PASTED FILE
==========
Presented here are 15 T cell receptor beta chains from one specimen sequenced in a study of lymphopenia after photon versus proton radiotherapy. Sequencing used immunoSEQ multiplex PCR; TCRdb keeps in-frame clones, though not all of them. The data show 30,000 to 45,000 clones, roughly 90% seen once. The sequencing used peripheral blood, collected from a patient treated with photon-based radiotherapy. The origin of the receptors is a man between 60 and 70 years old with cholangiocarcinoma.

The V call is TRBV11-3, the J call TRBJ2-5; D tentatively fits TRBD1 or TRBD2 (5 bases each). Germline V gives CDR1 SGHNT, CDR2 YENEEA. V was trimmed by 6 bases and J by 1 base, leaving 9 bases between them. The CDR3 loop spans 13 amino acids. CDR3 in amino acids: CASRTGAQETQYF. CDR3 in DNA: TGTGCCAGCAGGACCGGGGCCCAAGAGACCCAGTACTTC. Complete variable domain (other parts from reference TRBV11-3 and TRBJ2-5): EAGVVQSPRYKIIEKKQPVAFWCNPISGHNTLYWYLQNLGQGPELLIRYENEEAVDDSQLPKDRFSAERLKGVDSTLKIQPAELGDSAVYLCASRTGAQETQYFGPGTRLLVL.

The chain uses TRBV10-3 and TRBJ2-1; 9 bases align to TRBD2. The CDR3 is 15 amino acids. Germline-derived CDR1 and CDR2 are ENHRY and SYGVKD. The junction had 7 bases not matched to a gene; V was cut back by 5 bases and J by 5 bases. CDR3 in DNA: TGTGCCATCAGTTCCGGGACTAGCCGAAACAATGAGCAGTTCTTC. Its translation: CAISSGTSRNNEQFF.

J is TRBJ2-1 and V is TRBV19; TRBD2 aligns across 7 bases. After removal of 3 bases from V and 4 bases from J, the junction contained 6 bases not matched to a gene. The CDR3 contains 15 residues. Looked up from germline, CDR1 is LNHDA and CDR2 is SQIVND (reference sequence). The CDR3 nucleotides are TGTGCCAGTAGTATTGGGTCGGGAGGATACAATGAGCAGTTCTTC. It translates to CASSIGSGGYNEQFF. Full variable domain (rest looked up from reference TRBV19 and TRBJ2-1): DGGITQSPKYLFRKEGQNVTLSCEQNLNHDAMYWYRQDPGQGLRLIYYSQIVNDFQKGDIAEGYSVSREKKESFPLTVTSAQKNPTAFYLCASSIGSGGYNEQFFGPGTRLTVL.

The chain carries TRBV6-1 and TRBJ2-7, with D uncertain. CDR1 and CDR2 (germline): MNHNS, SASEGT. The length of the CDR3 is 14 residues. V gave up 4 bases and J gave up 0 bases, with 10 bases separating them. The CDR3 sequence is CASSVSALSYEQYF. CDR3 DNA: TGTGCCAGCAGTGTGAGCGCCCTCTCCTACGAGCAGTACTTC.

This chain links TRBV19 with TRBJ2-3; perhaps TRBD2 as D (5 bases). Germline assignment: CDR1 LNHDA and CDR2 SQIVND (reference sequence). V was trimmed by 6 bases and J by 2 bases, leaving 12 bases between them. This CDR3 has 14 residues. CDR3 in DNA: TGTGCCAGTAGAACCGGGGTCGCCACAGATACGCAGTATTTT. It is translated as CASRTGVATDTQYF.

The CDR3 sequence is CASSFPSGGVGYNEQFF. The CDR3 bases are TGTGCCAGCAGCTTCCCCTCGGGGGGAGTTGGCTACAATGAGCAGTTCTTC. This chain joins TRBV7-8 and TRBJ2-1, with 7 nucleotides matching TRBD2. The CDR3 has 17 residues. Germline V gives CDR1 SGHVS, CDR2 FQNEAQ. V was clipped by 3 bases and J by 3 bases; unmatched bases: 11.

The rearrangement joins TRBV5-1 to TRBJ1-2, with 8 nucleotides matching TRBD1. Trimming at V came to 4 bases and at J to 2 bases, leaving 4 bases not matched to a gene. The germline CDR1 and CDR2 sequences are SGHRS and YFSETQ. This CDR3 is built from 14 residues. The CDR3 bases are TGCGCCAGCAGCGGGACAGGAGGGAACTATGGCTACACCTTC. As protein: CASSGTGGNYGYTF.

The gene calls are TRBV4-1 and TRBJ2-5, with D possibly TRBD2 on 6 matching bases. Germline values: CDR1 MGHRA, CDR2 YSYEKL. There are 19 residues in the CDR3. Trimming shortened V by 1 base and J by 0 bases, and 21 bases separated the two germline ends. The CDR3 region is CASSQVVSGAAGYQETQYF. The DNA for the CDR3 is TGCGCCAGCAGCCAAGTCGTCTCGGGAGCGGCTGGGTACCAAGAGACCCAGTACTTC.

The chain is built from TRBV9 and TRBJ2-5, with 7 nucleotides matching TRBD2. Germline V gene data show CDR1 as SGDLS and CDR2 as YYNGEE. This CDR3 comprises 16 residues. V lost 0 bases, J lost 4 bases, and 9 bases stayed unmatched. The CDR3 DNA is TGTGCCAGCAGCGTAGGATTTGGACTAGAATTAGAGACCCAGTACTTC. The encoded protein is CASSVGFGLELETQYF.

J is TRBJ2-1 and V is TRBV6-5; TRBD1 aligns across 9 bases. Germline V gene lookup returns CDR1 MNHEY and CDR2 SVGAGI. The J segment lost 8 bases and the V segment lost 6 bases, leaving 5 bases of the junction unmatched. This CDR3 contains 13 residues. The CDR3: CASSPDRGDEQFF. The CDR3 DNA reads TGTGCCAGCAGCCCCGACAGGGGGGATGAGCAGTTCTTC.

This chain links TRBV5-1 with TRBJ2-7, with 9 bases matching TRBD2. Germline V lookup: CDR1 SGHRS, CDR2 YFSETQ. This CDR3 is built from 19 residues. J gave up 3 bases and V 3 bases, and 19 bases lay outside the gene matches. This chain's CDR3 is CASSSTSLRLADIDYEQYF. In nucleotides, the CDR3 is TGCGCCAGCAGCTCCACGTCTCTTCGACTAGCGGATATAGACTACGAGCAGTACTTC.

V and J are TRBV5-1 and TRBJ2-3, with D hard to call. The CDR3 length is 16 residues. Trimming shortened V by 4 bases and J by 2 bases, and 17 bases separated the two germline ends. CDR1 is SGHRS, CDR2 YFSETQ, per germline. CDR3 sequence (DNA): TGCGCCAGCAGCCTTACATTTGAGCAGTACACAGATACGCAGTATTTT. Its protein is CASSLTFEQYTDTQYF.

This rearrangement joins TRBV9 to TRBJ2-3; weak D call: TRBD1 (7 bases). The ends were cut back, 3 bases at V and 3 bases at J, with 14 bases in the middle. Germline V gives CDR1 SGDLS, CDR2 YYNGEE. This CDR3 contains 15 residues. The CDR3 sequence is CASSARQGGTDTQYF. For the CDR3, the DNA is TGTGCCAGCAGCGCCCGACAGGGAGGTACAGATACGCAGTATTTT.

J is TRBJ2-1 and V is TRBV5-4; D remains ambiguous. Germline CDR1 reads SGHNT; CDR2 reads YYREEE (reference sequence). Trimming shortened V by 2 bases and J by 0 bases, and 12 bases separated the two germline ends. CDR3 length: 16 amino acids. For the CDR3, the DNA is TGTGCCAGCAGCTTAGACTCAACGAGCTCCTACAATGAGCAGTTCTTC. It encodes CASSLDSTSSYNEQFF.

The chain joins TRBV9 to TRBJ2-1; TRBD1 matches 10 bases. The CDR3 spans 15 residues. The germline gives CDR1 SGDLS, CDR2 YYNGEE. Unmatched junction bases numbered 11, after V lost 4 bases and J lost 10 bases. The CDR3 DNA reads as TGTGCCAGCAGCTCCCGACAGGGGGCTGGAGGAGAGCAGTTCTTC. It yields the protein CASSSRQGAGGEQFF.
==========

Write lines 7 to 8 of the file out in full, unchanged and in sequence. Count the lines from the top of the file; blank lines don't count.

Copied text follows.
The CDR3 sequence is CASSFPSGGVGYNEQFF. The CDR3 bases are TGTGCCAGCAGCTTCCCCTCGGGGGGAGTTGGCTACAATGAGCAGTTCTTC. This chain joins TRBV7-8 and TRBJ2-1, with 7 nucleotides matching TRBD2. The CDR3 has 17 residues. Germline V gives CDR1 SGHVS, CDR2 FQNEAQ. V was clipped by 3 bases and J by 3 bases; unmatched bases: 11.

The rearrangement joins TRBV5-1 to TRBJ1-2, with 8 nucleotides matching TRBD1. Trimming at V came to 4 bases and at J to 2 bases, leaving 4 bases not matched to a gene. The germline CDR1 and CDR2 sequences are SGHRS and YFSETQ. This CDR3 is built from 14 residues. The CDR3 bases are TGCGCCAGCAGCGGGACAGGAGGGAACTATGGCTACACCTTC. As protein: CASSGTGGNYGYTF.